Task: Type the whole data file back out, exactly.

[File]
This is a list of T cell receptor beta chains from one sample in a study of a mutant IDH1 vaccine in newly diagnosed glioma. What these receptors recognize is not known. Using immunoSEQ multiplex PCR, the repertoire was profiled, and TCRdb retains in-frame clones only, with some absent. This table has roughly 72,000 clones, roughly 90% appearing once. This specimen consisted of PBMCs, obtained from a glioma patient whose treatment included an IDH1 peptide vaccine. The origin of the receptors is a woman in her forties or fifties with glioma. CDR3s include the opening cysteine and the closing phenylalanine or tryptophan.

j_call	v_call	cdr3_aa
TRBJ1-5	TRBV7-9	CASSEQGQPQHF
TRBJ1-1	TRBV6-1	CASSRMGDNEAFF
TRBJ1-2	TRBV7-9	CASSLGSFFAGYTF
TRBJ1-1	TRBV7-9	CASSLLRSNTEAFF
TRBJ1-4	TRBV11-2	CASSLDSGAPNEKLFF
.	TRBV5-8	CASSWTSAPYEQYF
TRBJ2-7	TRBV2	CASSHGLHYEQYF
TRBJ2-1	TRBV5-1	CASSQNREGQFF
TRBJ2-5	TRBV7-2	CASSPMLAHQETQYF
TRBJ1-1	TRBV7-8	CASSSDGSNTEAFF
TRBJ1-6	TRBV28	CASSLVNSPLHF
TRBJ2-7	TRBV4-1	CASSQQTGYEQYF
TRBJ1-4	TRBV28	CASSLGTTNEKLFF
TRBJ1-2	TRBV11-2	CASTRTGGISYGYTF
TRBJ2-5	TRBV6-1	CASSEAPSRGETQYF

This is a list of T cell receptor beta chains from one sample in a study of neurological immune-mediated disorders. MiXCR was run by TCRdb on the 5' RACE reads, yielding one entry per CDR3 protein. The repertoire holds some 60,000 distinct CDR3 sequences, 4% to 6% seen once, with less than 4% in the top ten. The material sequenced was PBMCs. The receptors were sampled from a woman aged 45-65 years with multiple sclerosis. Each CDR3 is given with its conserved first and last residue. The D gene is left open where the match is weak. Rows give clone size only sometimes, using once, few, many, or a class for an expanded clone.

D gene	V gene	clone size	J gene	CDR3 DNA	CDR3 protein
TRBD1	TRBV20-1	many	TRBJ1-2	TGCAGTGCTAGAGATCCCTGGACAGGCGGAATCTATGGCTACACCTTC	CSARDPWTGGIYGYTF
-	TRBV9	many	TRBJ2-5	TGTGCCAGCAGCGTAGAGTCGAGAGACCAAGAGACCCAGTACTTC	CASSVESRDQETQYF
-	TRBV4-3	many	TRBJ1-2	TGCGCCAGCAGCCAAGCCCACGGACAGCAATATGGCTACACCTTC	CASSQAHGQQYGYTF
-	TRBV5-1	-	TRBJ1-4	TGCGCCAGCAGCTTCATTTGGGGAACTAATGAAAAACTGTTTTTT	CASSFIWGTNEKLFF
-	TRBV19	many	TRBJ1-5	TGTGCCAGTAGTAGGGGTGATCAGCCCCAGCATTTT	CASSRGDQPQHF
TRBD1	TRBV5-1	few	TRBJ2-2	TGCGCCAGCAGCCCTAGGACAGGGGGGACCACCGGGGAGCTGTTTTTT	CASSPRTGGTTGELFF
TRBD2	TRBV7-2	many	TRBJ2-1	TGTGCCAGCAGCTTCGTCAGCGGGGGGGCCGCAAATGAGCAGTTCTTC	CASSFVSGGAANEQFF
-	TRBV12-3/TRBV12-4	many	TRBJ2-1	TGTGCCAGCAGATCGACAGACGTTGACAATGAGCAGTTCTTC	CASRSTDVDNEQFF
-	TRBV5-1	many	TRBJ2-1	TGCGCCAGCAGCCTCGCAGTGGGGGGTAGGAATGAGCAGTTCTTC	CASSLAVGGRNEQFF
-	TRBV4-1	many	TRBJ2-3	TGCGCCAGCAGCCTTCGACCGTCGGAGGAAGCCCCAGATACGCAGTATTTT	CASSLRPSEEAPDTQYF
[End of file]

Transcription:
This is a list of T cell receptor beta chains from one sample in a study of a mutant IDH1 vaccine in newly diagnosed glioma. What these receptors recognize is not known. Using immunoSEQ multiplex PCR, the repertoire was profiled, and TCRdb retains in-frame clones only, with some absent. This table has roughly 72,000 clones, roughly 90% appearing once. This specimen consisted of PBMCs, obtained from a glioma patient whose treatment included an IDH1 peptide vaccine. The origin of the receptors is a woman in her forties or fifties with glioma. CDR3s include the opening cysteine and the closing phenylalanine or tryptophan.

j_call	v_call	cdr3_aa
TRBJ1-5	TRBV7-9	CASSEQGQPQHF
TRBJ1-1	TRBV6-1	CASSRMGDNEAFF
TRBJ1-2	TRBV7-9	CASSLGSFFAGYTF
TRBJ1-1	TRBV7-9	CASSLLRSNTEAFF
TRBJ1-4	TRBV11-2	CASSLDSGAPNEKLFF
.	TRBV5-8	CASSWTSAPYEQYF
TRBJ2-7	TRBV2	CASSHGLHYEQYF
TRBJ2-1	TRBV5-1	CASSQNREGQFF
TRBJ2-5	TRBV7-2	CASSPMLAHQETQYF
TRBJ1-1	TRBV7-8	CASSSDGSNTEAFF
TRBJ1-6	TRBV28	CASSLVNSPLHF
TRBJ2-7	TRBV4-1	CASSQQTGYEQYF
TRBJ1-4	TRBV28	CASSLGTTNEKLFF
TRBJ1-2	TRBV11-2	CASTRTGGISYGYTF
TRBJ2-5	TRBV6-1	CASSEAPSRGETQYF

This is a list of T cell receptor beta chains from one sample in a study of neurological immune-mediated disorders. MiXCR was run by TCRdb on the 5' RACE reads, yielding one entry per CDR3 protein. The repertoire holds some 60,000 distinct CDR3 sequences, 4% to 6% seen once, with less than 4% in the top ten. The material sequenced was PBMCs. The receptors were sampled from a woman aged 45-65 years with multiple sclerosis. Each CDR3 is given with its conserved first and last residue. The D gene is left open where the match is weak. Rows give clone size only sometimes, using once, few, many, or a class for an expanded clone.

D gene	V gene	clone size	J gene	CDR3 DNA	CDR3 protein
TRBD1	TRBV20-1	many	TRBJ1-2	TGCAGTGCTAGAGATCCCTGGACAGGCGGAATCTATGGCTACACCTTC	CSARDPWTGGIYGYTF
-	TRBV9	many	TRBJ2-5	TGTGCCAGCAGCGTAGAGTCGAGAGACCAAGAGACCCAGTACTTC	CASSVESRDQETQYF
-	TRBV4-3	many	TRBJ1-2	TGCGCCAGCAGCCAAGCCCACGGACAGCAATATGGCTACACCTTC	CASSQAHGQQYGYTF
-	TRBV5-1	-	TRBJ1-4	TGCGCCAGCAGCTTCATTTGGGGAACTAATGAAAAACTGTTTTTT	CASSFIWGTNEKLFF
-	TRBV19	many	TRBJ1-5	TGTGCCAGTAGTAGGGGTGATCAGCCCCAGCATTTT	CASSRGDQPQHF
TRBD1	TRBV5-1	few	TRBJ2-2	TGCGCCAGCAGCCCTAGGACAGGGGGGACCACCGGGGAGCTGTTTTTT	CASSPRTGGTTGELFF
TRBD2	TRBV7-2	many	TRBJ2-1	TGTGCCAGCAGCTTCGTCAGCGGGGGGGCCGCAAATGAGCAGTTCTTC	CASSFVSGGAANEQFF
-	TRBV12-3/TRBV12-4	many	TRBJ2-1	TGTGCCAGCAGATCGACAGACGTTGACAATGAGCAGTTCTTC	CASRSTDVDNEQFF
-	TRBV5-1	many	TRBJ2-1	TGCGCCAGCAGCCTCGCAGTGGGGGGTAGGAATGAGCAGTTCTTC	CASSLAVGGRNEQFF
-	TRBV4-1	many	TRBJ2-3	TGCGCCAGCAGCCTTCGACCGTCGGAGGAAGCCCCAGATACGCAGTATTTT	CASSLRPSEEAPDTQYF